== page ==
It is easy for us to look towards multibillion-dollar companies and talk about innovation that is a result of R&D.

Let’s go back a little further and imagine the future leaders, inventors and innovators that we have yet to see. Some are just starting school, and some are college freshies.

What are our children being taught in schools, and is it enough?

The World Bank’s 2023 report opined that East Asia and the Pacific need to raise the quality of teaching, compensating for “learning poverty”, a result of the Covid-19 pandemic. It is  not surprising to hear that education in the region is in crisis.

Interest in artificial intelligence (AI), big data, machinery and the Internet of Things are on a steep rise, and universities have taken it upon themselves to begin cultivating interest in these topics for students.

Research professor from Carnegie Mellon University’s School of Computer Science, David Touretzky developed resources to teach AI from kindergarten level.

“Kids are going to have robots that they interact with as part of their schoolwork. It’s important that kids understand AI because they're growing up with it already,” he says.

Spurring the economy

Today, R&D has taken on many different meanings and methods no longer confined to the dated manner in which we thought it worked, namely, scientists hunched over Bunsen burners building something that struggled to see the light of day.

R&D has become the backbone and core driver of product innovation, making it a critical factor to staying ahead in any complex global market.

R&D, if done right, is the catalyst in delivering our high-income goals and the transformative engine  to propel the nation towards greater, sustained prosperity.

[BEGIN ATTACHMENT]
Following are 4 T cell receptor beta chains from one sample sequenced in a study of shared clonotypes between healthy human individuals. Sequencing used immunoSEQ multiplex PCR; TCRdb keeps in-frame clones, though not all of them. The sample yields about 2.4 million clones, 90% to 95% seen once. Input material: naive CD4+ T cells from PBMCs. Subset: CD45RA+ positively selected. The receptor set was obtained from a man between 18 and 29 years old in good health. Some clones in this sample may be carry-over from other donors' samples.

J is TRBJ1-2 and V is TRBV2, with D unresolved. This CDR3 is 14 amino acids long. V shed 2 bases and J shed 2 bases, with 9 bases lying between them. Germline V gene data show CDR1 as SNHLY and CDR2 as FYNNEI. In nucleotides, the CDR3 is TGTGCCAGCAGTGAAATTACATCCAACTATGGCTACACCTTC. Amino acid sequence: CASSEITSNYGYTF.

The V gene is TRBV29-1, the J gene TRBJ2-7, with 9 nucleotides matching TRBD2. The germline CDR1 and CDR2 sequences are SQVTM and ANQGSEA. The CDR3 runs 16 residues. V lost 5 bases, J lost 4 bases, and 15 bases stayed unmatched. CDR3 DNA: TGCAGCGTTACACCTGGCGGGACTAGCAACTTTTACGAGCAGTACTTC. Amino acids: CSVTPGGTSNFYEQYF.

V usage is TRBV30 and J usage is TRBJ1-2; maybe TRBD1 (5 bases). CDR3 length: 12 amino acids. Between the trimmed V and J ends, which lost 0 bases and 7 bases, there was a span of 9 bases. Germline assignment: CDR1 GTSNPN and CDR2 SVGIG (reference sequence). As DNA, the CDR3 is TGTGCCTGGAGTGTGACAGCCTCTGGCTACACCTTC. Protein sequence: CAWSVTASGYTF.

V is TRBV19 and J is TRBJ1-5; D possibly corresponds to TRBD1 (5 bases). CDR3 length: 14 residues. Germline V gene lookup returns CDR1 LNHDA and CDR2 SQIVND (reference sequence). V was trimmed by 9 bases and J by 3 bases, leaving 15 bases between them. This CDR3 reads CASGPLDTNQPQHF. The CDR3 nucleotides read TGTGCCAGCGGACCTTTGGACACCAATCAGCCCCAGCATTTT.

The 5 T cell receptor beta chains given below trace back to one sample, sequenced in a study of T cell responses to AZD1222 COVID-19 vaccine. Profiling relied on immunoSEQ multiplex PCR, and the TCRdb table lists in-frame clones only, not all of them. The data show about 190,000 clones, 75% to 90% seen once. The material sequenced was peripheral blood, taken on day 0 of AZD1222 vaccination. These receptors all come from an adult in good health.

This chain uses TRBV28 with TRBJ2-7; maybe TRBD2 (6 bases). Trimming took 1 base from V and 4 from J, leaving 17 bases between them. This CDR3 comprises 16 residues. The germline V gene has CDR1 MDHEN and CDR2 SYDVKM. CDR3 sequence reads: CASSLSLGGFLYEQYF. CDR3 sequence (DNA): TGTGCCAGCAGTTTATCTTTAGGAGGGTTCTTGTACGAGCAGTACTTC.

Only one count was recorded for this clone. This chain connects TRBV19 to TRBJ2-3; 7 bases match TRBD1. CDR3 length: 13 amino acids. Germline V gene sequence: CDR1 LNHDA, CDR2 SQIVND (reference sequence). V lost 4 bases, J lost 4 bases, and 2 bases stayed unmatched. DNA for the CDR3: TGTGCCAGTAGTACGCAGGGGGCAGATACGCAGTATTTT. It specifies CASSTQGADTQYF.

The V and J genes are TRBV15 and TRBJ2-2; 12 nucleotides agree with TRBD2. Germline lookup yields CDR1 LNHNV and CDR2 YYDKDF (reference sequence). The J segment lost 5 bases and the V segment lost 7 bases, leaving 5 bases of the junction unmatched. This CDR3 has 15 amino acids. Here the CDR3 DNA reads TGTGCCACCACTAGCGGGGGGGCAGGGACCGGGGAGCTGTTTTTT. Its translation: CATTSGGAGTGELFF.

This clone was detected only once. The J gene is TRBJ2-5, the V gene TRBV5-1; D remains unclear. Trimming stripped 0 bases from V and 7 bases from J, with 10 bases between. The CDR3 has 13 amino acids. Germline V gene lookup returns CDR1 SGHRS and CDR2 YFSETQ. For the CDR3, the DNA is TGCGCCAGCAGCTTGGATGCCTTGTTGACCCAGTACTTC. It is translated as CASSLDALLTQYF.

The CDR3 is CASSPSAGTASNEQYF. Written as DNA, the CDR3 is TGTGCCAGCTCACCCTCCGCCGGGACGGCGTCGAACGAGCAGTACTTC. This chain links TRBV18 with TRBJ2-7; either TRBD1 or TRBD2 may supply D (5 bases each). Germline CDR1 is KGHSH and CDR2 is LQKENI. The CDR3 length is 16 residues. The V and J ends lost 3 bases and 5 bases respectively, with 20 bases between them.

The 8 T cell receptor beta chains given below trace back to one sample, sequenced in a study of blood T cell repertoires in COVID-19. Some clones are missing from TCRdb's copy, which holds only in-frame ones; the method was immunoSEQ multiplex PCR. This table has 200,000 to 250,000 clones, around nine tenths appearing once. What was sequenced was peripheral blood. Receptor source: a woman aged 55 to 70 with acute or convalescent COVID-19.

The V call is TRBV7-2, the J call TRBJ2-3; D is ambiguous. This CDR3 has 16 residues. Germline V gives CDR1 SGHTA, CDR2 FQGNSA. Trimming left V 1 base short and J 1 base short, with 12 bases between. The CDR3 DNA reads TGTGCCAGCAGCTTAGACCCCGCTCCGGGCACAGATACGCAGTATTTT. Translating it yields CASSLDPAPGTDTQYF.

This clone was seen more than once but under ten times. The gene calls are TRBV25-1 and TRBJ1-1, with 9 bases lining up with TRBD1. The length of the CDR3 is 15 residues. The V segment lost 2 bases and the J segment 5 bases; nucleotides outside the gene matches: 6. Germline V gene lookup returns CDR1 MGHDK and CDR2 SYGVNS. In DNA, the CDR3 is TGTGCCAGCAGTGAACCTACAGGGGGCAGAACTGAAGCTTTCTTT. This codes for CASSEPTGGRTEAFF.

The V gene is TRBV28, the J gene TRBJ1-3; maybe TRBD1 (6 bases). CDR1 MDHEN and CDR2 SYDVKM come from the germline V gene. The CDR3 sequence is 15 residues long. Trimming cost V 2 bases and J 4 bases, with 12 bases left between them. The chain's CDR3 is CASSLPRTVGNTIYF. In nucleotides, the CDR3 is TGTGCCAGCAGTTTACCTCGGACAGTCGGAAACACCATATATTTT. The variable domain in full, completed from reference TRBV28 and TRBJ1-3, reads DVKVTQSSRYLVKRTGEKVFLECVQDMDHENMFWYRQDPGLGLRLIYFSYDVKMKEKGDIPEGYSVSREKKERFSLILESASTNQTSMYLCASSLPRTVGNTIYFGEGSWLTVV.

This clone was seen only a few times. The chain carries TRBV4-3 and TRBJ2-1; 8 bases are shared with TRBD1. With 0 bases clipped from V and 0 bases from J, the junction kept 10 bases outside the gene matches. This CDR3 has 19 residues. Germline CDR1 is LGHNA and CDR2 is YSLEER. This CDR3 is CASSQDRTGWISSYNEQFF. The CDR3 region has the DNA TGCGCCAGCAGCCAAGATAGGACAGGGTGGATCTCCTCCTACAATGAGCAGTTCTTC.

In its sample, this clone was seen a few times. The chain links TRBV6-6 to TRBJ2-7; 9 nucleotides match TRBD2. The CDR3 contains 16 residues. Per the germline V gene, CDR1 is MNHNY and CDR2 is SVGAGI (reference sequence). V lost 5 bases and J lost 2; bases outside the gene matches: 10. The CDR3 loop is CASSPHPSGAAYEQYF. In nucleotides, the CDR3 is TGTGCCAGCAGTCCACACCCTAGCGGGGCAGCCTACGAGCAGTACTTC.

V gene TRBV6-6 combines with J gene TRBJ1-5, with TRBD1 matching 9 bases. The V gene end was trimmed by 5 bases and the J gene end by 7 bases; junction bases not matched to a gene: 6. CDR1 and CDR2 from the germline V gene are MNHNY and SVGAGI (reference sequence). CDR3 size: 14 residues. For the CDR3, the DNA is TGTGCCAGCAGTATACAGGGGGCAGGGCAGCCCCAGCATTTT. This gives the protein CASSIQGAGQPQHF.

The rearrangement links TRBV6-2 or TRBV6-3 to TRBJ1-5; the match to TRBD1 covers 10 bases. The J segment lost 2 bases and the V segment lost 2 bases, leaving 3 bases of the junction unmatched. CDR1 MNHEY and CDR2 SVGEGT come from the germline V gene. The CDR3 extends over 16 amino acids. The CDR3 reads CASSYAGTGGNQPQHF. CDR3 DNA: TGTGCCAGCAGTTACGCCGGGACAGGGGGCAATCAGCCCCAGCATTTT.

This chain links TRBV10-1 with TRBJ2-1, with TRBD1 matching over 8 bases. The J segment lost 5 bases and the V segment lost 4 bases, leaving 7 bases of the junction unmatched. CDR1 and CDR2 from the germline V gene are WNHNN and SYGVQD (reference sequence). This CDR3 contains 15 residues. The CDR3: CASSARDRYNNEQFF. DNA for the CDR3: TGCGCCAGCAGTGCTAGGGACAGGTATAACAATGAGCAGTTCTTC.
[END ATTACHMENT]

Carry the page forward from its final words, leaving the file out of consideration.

This means investing in R&D not just for the sake of ticking the box on compliance or stakeholder obligation. Rather, investing in capabilities that can create, build, commercialise and scale solutions within existing and new enterprises.

Enterprises must strive to a higher standard, not just  resell products but  add their  own products and solutions

Industries that have connected the dots and made R&D and innovation a priority, have been able to weather the storm, and reinvent themselves.

Examples like the Generali Group, a 200-year old Italian insurance company that has survived two World Wars, Huawei, Apple, Amazon and ZTE need no introduction.

Yes, you need funding, clear leadership, and the right skill sets and talent. But nothing moves forward unless we are in the business of researching, developing, innovating and creating.

If you ever find yourself questioning the importance of R&D, just remember, without it, we would all be living in a world where the most groundbreaking technology is a really sharp rock. Embrace R&D, because who knows, the next big thing might just be a toaster that also tells jokes – and isn't that a world worth toasting to? Cheers to the dreamers, the thinkers, and the inventors who make R&D the rock star of progress!

This article was first published in the Star Biz7, Issue 29 – A more troubled world today